Professor of English, Department Chair
Office: Hollenbeck Hall 108 (937) 327- 7053
Dr. Richards fell in love with literature during a seminar on John Keats her first semester at Brown University, where she earned her B.A. in 1984, and although she redirected her passions toward eighteenth-century literature during her graduate days at New York University (Ph.D 1996) she has remained a committed teacher and scholar ever since. Her teaching interests include eighteenth-century literature, the woman writer, war, romance, and how the study of all of the above intersects with living a meaningful life. A Fulbright Scholar, she is co-editor of Approaches to Teaching Behn’s Oroonoko and editor of Mary Wollstonecraft’s The Wrong of Woman paired with William Godwin’s Memoirs of Wollstonecraft’s life. Widely published, Dr. Richards is also a contributing editor for The Scriblerian. From 2009-2015, she chaired the department.
• Lawrence Ruff Visiting Chair in Eighteenth-Century Studies, University of Dayton, Spring 2016
• Woman of the Year, Wittenberg University, 2014 and 2015
• Fulbright Alumni Ambassador, 2009-2010
• Fulbright Scholar, 2004-2005, Czech Republic
• American Society for Eighteenth-Century Studies Innovative Teaching Award, 2002 (Transatlantic Connections)
• Omicron Delta Kappa Excellence in Teaching Award 2000
Courses Taught (selected)
• Theorizing Tristram Shandy
• Editing the Classics: Topics in Advanced Composition
• Making Romance: Themes and Traditions in Literature
• English 101E: Memory, Memorial and Restitution
• Private Matters, Social Networks: Reading the Eighteenth Century in a Digital Age
• Bad Girls: From Eve to Mary Wollstonecraft (Women and Literature I)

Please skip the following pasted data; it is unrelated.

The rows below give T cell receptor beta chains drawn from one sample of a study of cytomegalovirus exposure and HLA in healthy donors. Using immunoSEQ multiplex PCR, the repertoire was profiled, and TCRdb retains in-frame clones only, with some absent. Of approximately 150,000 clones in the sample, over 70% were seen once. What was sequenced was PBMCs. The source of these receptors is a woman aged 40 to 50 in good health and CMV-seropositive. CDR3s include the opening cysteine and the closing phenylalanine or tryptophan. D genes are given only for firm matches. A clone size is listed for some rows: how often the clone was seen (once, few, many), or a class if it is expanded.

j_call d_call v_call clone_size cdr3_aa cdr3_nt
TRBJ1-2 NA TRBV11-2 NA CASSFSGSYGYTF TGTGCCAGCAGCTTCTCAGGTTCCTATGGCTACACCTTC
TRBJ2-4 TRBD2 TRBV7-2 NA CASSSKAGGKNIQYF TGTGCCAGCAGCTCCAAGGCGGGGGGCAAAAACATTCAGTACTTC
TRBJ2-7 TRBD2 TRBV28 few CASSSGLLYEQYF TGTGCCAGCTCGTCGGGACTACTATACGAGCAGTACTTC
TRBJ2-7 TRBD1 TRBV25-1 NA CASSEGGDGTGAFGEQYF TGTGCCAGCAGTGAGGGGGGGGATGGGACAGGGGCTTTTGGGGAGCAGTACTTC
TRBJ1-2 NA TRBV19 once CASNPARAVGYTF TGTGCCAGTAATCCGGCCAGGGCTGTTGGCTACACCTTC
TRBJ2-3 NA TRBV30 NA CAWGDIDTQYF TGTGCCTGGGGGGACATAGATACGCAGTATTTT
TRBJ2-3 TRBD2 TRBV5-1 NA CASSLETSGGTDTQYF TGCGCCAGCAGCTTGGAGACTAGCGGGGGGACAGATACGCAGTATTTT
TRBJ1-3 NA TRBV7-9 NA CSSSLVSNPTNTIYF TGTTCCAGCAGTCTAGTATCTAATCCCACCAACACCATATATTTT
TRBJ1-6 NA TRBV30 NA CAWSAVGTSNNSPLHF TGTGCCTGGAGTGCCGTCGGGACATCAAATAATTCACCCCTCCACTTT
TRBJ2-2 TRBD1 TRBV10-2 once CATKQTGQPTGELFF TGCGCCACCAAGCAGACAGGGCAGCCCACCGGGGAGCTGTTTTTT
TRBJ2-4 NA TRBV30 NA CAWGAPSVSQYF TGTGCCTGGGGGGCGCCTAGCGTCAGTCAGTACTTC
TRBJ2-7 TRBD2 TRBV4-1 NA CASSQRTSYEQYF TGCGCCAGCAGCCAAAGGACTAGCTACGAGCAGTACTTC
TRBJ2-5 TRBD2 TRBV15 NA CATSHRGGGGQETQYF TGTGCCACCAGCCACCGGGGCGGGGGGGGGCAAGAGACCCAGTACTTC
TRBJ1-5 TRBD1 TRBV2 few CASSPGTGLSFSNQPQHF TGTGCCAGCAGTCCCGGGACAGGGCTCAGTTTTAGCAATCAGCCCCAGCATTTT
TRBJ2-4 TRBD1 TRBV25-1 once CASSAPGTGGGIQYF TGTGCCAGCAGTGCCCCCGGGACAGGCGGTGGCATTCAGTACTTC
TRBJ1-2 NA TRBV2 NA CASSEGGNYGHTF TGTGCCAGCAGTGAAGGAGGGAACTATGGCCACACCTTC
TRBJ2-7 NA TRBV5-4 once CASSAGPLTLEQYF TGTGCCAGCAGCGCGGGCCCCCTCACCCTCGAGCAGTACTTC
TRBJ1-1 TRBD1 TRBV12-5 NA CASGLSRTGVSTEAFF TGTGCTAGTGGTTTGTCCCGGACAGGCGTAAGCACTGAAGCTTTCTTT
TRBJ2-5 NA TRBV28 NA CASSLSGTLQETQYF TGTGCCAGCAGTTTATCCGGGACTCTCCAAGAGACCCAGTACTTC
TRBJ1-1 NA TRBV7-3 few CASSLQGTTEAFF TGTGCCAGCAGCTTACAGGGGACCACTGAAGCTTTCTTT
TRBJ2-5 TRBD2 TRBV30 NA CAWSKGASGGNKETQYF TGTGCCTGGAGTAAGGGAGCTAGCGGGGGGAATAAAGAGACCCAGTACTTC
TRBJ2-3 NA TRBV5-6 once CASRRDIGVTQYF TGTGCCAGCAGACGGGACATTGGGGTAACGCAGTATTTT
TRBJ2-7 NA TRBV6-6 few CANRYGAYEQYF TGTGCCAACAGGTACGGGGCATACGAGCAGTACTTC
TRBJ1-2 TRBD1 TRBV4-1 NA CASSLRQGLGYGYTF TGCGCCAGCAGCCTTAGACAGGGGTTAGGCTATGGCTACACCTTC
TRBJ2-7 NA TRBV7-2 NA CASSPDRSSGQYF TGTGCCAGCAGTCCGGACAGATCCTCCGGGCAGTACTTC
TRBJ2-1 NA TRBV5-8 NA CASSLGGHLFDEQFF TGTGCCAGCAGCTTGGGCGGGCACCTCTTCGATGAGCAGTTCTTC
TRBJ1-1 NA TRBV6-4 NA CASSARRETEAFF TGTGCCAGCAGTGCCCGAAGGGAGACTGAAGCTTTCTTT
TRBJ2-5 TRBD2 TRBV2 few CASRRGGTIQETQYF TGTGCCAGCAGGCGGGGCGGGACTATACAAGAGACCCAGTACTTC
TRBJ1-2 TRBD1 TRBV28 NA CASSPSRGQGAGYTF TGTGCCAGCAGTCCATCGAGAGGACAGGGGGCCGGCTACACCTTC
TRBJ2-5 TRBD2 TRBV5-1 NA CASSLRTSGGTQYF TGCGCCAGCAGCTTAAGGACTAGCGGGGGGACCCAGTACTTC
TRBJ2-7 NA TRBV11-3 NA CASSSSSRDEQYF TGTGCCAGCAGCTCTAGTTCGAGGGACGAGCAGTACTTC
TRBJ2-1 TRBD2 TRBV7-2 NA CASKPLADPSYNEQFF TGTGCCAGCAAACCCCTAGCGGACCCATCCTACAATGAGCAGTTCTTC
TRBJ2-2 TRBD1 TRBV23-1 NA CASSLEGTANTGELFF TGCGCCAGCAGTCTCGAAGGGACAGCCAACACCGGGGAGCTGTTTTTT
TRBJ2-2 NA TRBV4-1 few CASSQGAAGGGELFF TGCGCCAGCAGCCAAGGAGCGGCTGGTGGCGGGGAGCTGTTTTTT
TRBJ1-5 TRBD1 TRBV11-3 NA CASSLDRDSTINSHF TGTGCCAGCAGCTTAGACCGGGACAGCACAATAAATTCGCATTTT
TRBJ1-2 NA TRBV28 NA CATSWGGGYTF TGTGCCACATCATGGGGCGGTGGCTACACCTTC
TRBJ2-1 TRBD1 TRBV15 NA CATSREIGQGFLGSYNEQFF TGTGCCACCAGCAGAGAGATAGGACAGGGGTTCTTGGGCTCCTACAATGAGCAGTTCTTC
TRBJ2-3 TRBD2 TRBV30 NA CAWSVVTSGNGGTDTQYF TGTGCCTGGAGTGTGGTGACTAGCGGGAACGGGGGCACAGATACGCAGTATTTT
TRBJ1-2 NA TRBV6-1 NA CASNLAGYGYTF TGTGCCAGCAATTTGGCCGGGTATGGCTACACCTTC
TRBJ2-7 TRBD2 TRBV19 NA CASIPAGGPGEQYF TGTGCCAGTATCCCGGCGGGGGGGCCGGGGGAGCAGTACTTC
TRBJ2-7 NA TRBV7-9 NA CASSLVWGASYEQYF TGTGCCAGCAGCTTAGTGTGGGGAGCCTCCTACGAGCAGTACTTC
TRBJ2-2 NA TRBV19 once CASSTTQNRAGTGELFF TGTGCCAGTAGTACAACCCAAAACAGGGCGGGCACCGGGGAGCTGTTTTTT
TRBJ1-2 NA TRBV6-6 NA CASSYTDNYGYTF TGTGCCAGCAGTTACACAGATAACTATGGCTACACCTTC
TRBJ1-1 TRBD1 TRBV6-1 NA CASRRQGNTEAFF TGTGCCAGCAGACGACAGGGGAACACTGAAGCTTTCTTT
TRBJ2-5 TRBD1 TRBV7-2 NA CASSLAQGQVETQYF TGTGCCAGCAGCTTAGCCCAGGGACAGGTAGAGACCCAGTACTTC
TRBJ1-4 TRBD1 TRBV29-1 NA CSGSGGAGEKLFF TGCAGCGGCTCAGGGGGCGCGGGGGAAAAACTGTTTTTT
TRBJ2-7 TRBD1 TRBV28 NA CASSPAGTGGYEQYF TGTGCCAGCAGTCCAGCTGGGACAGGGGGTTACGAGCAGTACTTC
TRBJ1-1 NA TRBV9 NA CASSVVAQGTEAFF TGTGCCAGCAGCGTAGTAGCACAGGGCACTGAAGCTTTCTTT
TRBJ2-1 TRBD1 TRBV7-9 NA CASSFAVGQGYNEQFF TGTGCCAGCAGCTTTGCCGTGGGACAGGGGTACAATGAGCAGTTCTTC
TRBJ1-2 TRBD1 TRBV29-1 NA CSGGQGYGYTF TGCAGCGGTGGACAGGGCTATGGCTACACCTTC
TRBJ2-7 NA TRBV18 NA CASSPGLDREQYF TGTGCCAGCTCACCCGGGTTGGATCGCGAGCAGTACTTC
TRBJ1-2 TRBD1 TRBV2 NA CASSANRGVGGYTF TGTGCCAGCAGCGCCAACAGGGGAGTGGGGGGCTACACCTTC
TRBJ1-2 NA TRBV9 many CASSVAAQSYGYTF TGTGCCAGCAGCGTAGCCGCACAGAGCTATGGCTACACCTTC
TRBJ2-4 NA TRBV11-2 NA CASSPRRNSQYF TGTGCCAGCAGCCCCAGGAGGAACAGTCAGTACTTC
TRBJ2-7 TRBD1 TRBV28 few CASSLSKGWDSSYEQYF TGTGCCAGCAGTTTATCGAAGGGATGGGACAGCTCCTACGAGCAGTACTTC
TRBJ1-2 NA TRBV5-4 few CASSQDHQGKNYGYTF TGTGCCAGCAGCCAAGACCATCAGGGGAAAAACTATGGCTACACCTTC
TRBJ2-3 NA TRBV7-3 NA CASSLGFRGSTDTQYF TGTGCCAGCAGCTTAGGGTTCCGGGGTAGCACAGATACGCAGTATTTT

• Love and War in the Eighteenth Century
• Transatlantic Connections: Studies in the Eighteenth Century
• Literary Form and Interpretation: The Language of Love and Loss
• British Literary Genealogies: Inventing the Self
• Honors Seminar: The Darkness Within
• Ph.D. New York University 1996
• B.A. Brown University 1984
• Eighteenth-Century Literature
• Women and Gender Studies
• Aphra Behn
• Mary Wollstonecraft
• Trauma Theory
• Disability Studies
Co-Editor (with Mary Ann O’Donnell), Approaches to Teaching Behn’s Oroonoko, (New York: MLA, 2013).
Editor, The Wrongs of Woman; or Maria and Memoirs of the Authors of “A Vindication of the Rights of Woman,” with introduction, notes, inter-text essays, appendices (Glen Allen, VA: College Publishing, 2003).
“Wit at War: The Poetry of John Wilmot and the Trauma of War,” Eighteenth-Century Fiction (Fall 2014).
“Anger and the Liberated Girl,” Mary Wollstonecraft: Interpretations and Reflections, ed. Michaela Mudure. (Cluj-Napoca, Romania: Napoca Star Publishing, 2014).
“Transatlantic Crossings: Teaching Oroonoko with The Widow Ranter,” Approaches to Teaching Behn’s Oroonoko, MLA World Literature Teaching Series (New York: MLA, 2013).
“Interrogating Oroonoko: Torture in Oroonoko and a Fiction of Power,” Eighteenth-Century Fiction (Summer 2013).
“To Whom Does the New World Belong? Teaching The Widow Ranter in a Transatlantic Context,” Approaches to Teaching British Women Playwrights of the Restoration and Eighteenth Century, MLA World Literature Teaching Series (New York: MLA, 2010).
“The Body of Her Work, The Work of Her Body: Accounting for the Life and Death of Mary Wollstonecraft,” Eighteenth-Century Fiction (Summer 2009).
“Romancing the Sublime; Why Mary Wollstonecraft fell in love with that cad Gilbert Imlay,” Tulsa Studies in Women’s Literature (Spring 2006).
“Revising History, ‘Dumbing Down,’ and Imposing Silence: Understanding the Later Career of Mary Hays,” Eighteenth-Century Women 3 (November 2003).
“Fair Trade: The Language of Love and Commerce in Mary Wollstonecraft’s Letters Written During a Short Residence in Sweden, Norway, and Denmark,” Studies in Eighteenth-Century Culture 30 (Spring 2000).
“The ‘Pleasures of Complicity’: Sympathetic Identification and the Female Reader in Early Eighteenth-Century Amatory Fiction,” The Eighteenth Century: Theory and Interpretation (Fall 1995).
“Sylvia: The Unintended Female Reader in Aphra Behn’s Love-Letters between a Nobleman and His Sister,” Michigan Feminist Studies (Spring 1995).